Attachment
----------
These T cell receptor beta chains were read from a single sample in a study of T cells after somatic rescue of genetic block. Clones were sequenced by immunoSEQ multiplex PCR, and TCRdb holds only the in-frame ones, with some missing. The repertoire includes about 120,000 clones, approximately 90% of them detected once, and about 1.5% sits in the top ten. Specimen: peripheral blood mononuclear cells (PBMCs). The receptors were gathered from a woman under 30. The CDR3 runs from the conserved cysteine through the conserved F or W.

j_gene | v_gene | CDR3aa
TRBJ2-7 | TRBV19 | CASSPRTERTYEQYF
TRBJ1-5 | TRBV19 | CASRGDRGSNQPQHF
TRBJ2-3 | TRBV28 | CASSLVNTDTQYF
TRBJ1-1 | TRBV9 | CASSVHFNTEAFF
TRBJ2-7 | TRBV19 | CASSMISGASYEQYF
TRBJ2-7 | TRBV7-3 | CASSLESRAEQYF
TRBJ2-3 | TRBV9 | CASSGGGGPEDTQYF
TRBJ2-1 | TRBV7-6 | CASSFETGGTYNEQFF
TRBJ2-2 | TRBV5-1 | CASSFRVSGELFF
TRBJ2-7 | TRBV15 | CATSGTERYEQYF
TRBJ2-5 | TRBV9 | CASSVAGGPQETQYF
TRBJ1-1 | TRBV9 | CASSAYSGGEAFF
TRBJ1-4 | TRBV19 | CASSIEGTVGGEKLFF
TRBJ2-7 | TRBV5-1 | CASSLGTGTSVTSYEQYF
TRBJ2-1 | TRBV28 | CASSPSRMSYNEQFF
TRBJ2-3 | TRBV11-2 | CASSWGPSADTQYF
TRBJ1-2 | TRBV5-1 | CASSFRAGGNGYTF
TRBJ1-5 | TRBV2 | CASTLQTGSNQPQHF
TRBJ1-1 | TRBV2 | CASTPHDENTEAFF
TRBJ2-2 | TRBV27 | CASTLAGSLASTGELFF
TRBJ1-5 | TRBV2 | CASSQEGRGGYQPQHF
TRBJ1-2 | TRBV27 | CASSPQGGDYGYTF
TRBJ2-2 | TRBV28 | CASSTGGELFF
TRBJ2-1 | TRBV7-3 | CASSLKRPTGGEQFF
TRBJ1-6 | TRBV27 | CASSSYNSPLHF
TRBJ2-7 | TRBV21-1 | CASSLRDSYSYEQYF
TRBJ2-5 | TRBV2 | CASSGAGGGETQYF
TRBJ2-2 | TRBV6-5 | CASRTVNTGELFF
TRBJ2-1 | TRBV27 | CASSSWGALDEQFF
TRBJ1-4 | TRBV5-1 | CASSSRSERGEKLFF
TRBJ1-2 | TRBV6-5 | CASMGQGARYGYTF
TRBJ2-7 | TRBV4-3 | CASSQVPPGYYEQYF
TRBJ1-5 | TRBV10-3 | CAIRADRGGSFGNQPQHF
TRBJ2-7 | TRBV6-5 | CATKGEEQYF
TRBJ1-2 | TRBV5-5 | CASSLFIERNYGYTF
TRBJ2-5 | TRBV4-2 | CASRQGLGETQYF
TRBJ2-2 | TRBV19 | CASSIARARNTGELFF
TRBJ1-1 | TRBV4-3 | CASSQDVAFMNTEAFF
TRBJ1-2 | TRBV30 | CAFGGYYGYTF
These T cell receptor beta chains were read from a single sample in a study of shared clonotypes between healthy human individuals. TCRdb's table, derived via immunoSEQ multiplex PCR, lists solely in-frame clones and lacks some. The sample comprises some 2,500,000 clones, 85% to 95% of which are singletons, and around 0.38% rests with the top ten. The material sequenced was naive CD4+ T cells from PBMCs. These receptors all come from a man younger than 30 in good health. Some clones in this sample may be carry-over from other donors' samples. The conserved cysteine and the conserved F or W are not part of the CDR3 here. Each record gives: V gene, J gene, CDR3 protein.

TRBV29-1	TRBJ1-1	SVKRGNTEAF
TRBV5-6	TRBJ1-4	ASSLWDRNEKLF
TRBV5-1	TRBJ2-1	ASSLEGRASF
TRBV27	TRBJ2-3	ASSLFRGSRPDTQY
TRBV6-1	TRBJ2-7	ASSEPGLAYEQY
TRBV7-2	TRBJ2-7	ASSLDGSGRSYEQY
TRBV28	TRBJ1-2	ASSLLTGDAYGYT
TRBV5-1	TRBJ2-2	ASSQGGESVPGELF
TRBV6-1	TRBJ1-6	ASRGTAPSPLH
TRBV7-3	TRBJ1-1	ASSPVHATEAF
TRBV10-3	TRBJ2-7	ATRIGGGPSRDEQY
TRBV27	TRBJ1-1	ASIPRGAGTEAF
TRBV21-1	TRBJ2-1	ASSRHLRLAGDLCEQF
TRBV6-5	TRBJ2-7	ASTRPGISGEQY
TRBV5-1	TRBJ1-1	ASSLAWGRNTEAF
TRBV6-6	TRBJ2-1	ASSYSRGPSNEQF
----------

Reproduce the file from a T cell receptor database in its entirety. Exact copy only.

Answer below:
These T cell receptor beta chains were read from a single sample in a study of T cells after somatic rescue of genetic block. Clones were sequenced by immunoSEQ multiplex PCR, and TCRdb holds only the in-frame ones, with some missing. The repertoire includes about 120,000 clones, approximately 90% of them detected once, and about 1.5% sits in the top ten. Specimen: peripheral blood mononuclear cells (PBMCs). The receptors were gathered from a woman under 30. The CDR3 runs from the conserved cysteine through the conserved F or W.

j_gene | v_gene | CDR3aa
TRBJ2-7 | TRBV19 | CASSPRTERTYEQYF
TRBJ1-5 | TRBV19 | CASRGDRGSNQPQHF
TRBJ2-3 | TRBV28 | CASSLVNTDTQYF
TRBJ1-1 | TRBV9 | CASSVHFNTEAFF
TRBJ2-7 | TRBV19 | CASSMISGASYEQYF
TRBJ2-7 | TRBV7-3 | CASSLESRAEQYF
TRBJ2-3 | TRBV9 | CASSGGGGPEDTQYF
TRBJ2-1 | TRBV7-6 | CASSFETGGTYNEQFF
TRBJ2-2 | TRBV5-1 | CASSFRVSGELFF
TRBJ2-7 | TRBV15 | CATSGTERYEQYF
TRBJ2-5 | TRBV9 | CASSVAGGPQETQYF
TRBJ1-1 | TRBV9 | CASSAYSGGEAFF
TRBJ1-4 | TRBV19 | CASSIEGTVGGEKLFF
TRBJ2-7 | TRBV5-1 | CASSLGTGTSVTSYEQYF
TRBJ2-1 | TRBV28 | CASSPSRMSYNEQFF
TRBJ2-3 | TRBV11-2 | CASSWGPSADTQYF
TRBJ1-2 | TRBV5-1 | CASSFRAGGNGYTF
TRBJ1-5 | TRBV2 | CASTLQTGSNQPQHF
TRBJ1-1 | TRBV2 | CASTPHDENTEAFF
TRBJ2-2 | TRBV27 | CASTLAGSLASTGELFF
TRBJ1-5 | TRBV2 | CASSQEGRGGYQPQHF
TRBJ1-2 | TRBV27 | CASSPQGGDYGYTF
TRBJ2-2 | TRBV28 | CASSTGGELFF
TRBJ2-1 | TRBV7-3 | CASSLKRPTGGEQFF
TRBJ1-6 | TRBV27 | CASSSYNSPLHF
TRBJ2-7 | TRBV21-1 | CASSLRDSYSYEQYF
TRBJ2-5 | TRBV2 | CASSGAGGGETQYF
TRBJ2-2 | TRBV6-5 | CASRTVNTGELFF
TRBJ2-1 | TRBV27 | CASSSWGALDEQFF
TRBJ1-4 | TRBV5-1 | CASSSRSERGEKLFF
TRBJ1-2 | TRBV6-5 | CASMGQGARYGYTF
TRBJ2-7 | TRBV4-3 | CASSQVPPGYYEQYF
TRBJ1-5 | TRBV10-3 | CAIRADRGGSFGNQPQHF
TRBJ2-7 | TRBV6-5 | CATKGEEQYF
TRBJ1-2 | TRBV5-5 | CASSLFIERNYGYTF
TRBJ2-5 | TRBV4-2 | CASRQGLGETQYF
TRBJ2-2 | TRBV19 | CASSIARARNTGELFF
TRBJ1-1 | TRBV4-3 | CASSQDVAFMNTEAFF
TRBJ1-2 | TRBV30 | CAFGGYYGYTF
These T cell receptor beta chains were read from a single sample in a study of shared clonotypes between healthy human individuals. TCRdb's table, derived via immunoSEQ multiplex PCR, lists solely in-frame clones and lacks some. The sample comprises some 2,500,000 clones, 85% to 95% of which are singletons, and around 0.38% rests with the top ten. The material sequenced was naive CD4+ T cells from PBMCs. These receptors all come from a man younger than 30 in good health. Some clones in this sample may be carry-over from other donors' samples. The conserved cysteine and the conserved F or W are not part of the CDR3 here. Each record gives: V gene, J gene, CDR3 protein.

TRBV29-1	TRBJ1-1	SVKRGNTEAF
TRBV5-6	TRBJ1-4	ASSLWDRNEKLF
TRBV5-1	TRBJ2-1	ASSLEGRASF
TRBV27	TRBJ2-3	ASSLFRGSRPDTQY
TRBV6-1	TRBJ2-7	ASSEPGLAYEQY
TRBV7-2	TRBJ2-7	ASSLDGSGRSYEQY
TRBV28	TRBJ1-2	ASSLLTGDAYGYT
TRBV5-1	TRBJ2-2	ASSQGGESVPGELF
TRBV6-1	TRBJ1-6	ASRGTAPSPLH
TRBV7-3	TRBJ1-1	ASSPVHATEAF
TRBV10-3	TRBJ2-7	ATRIGGGPSRDEQY
TRBV27	TRBJ1-1	ASIPRGAGTEAF
TRBV21-1	TRBJ2-1	ASSRHLRLAGDLCEQF
TRBV6-5	TRBJ2-7	ASTRPGISGEQY
TRBV5-1	TRBJ1-1	ASSLAWGRNTEAF
TRBV6-6	TRBJ2-1	ASSYSRGPSNEQF